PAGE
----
It’s time to reveal a long love affair

It’s time to reveal a long love affair

Judith Patten, Project Director of All-Energy, provides an account of her time in industry-led events and what led her to co-create the UK’s largest renewable and low-carbon energy exhibition and conference.

Originally published at: Underwater Technology, Vol. 37, No. 1, pp. 1–2, 2020

I am not an engineer (although I plan to be one in my next life), a scientist or a technologist, yet my life for almost 45 years has been heavily involved with the offshore oil and gas industry and oceanology, and also the ‘new kid on the block’, renewable and low-carbon energy.

When asked to write a Personal View for Underwater Technology, true to form I jumped right in enthusiastically and accepted this invitation. I hoped that inspiration would hit me at an appropriate moment and indeed it has, for writing this on Valentine’s Day I have determined to come clean about a long, long love affair.

I trained and worked in public relations for many years, firstly in a highly specialised consultancy, then in an advertising agency during the buzz and excitement of the 1960s. After I had my first child, I started my own PR business in 1969. However, it was in 1975 that my love affair truly began. I was asked to handle PR for a conference on China’s oil industry held in Glasgow and organised by the Sino-British Trade Council. There was one slight snag. I was due to give birth to my second child just six weeks before the conference.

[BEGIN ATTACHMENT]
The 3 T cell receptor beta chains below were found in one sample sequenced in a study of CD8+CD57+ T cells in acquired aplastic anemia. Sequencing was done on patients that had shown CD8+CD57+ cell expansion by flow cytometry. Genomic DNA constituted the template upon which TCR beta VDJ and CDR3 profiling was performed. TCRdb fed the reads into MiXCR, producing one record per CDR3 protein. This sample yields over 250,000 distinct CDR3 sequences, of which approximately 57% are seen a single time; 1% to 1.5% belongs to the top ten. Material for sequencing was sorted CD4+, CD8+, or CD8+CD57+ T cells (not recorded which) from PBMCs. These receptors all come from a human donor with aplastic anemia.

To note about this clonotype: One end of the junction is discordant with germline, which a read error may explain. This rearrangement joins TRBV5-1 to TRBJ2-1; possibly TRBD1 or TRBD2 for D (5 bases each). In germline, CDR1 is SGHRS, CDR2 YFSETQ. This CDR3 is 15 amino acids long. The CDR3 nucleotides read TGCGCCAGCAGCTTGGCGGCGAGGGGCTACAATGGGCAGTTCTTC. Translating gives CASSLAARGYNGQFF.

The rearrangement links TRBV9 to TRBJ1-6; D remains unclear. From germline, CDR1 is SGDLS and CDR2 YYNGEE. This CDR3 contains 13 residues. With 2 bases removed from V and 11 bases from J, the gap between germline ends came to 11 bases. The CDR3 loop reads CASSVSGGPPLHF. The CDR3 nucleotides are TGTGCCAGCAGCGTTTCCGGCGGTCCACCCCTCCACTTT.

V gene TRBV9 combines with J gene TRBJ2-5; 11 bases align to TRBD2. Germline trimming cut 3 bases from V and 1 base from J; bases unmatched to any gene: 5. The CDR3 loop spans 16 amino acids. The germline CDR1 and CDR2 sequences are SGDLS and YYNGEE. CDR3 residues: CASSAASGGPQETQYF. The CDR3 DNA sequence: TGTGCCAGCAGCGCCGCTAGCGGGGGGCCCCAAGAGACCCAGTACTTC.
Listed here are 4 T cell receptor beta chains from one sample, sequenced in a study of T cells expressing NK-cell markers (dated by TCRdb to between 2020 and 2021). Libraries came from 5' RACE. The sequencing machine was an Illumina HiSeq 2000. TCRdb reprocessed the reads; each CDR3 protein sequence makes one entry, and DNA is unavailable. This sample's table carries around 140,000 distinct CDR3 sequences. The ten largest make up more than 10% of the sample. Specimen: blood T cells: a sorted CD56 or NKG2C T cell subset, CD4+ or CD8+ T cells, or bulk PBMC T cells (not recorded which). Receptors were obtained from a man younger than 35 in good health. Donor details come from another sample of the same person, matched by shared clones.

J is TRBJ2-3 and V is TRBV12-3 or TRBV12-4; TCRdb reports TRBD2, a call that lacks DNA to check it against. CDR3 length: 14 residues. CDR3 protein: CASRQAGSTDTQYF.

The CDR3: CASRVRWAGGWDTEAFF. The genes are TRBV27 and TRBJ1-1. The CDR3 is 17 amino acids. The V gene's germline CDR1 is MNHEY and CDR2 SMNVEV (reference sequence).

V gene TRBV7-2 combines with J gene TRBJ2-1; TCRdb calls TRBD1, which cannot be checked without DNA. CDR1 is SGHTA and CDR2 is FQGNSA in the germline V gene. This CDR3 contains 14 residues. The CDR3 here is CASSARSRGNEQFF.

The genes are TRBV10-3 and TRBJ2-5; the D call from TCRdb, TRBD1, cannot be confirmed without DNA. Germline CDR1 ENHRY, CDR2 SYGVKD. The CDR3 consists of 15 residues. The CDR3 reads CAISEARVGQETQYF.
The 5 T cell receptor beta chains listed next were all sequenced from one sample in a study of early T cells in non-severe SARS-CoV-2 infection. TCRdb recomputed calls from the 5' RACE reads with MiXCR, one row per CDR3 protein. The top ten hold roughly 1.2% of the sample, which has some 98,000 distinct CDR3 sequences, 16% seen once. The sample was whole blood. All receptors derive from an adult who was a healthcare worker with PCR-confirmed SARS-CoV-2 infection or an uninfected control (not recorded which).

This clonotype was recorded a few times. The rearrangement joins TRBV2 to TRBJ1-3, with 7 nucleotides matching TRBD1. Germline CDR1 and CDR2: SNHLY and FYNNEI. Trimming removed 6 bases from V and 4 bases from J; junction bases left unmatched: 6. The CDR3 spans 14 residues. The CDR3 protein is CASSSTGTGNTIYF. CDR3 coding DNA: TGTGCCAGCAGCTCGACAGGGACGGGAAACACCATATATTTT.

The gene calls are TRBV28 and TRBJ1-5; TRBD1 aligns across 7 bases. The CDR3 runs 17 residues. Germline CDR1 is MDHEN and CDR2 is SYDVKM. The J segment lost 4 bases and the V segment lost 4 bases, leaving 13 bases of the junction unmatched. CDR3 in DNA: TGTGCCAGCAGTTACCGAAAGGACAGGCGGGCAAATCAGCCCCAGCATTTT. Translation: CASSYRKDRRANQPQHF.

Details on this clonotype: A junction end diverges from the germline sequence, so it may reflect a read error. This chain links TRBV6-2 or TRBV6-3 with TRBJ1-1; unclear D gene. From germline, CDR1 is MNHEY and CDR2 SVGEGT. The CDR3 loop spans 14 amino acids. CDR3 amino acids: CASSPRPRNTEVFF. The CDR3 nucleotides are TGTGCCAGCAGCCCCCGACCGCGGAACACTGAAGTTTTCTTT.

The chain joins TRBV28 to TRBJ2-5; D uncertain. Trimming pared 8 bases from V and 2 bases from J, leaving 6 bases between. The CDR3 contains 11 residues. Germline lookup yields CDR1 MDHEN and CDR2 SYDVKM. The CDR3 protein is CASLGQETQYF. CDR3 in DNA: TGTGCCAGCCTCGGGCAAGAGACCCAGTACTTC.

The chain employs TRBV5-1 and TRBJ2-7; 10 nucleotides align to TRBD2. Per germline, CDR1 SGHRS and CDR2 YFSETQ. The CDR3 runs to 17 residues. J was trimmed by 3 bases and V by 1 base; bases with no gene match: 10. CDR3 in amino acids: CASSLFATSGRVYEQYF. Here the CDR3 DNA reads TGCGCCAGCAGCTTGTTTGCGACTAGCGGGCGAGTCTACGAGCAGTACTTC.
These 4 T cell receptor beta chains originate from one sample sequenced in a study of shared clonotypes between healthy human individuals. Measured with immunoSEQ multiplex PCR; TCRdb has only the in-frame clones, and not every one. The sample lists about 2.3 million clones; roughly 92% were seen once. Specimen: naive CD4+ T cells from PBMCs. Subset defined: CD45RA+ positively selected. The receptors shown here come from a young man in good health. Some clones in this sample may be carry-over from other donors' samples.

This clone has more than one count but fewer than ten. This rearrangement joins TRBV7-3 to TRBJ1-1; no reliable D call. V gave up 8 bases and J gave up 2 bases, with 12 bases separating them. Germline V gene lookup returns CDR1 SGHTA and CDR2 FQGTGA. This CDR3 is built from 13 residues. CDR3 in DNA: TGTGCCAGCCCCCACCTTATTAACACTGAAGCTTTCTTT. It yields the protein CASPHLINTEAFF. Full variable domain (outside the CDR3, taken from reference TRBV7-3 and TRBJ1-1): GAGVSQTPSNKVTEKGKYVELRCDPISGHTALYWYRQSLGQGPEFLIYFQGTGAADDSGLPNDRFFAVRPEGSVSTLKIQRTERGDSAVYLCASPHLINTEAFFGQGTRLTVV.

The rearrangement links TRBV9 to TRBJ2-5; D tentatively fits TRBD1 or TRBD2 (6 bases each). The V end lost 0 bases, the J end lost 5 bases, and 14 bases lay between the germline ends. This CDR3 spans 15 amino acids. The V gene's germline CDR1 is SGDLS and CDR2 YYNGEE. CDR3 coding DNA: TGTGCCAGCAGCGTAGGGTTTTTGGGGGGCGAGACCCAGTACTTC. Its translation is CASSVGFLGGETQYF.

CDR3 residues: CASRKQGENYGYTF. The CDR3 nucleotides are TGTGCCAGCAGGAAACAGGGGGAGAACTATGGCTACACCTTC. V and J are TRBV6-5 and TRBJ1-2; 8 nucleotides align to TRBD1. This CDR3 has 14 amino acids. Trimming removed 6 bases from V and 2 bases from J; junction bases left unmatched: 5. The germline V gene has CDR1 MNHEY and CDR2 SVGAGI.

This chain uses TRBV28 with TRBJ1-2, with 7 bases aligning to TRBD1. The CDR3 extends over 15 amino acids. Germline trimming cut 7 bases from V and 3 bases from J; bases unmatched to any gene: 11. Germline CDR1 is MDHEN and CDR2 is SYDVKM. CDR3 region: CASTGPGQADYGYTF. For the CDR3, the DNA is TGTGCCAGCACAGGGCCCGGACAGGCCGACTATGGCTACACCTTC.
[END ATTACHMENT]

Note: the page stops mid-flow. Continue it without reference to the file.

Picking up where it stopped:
By the time my son arrived, I was looking after delegate registration and diving ever further into the programme planning for the conference. I gave up working for a day to give birth, and afterwards my husband brought the files into hospital (women were in hospital for up to 10 days then), plus the messages from my answering machine, and posted my hand-written notes out to people. I arrived in Glasgow and discovered immediately how incredible conferences are: the warmth from people who had heard my answering machine message, ‘Sorry I’m in hospital having a baby’, the incredible buzz when journalists lined up to interview the Chinese Ambassador under the stairs, seeing the productive interaction between delegates. I was hooked!

There, I met the inspirational David Stott, founder of Spearhead Exhibitions. He created Offshore Europe in Aberdeen, and shortly after the Glasgow conference asked if I would work on that mighty event. I did so for a quarter of a century, handling PR and marketing, and constantly marvelling at the ingenuity of engineers, learning more and more about the industry, and relishing its rapid development. During the 1975 show I was speaking with the late George Williams, then director of the United Kingdom Offshore Operators Association (UKOOA), which is now Oil & Gas UK, or OGUK) when two young men came over to ask how he, as a Shell Exploration manager, had found oil in Nigeria. I sensed their excitement at meeting him and listened to the story – it had just as much buzz and excitement as the advertising scene of the 1960s. I was already feeling the proverbial ‘round peg in a round hole’, and marvelling at how industry events bring people together.

In around 1976 I undertook a survey to find out how many people worked in the exploration companies in Aberdeen. The total was something like 1200, and within a very short time after this Shell and BP each employed that many in the city. It was exciting to witness the growth not only of the industry but of innovative solutions too – and engineers of all types and levels of seniority were only too glad to explain their projects and technical developments both at Offshore Europe and to me.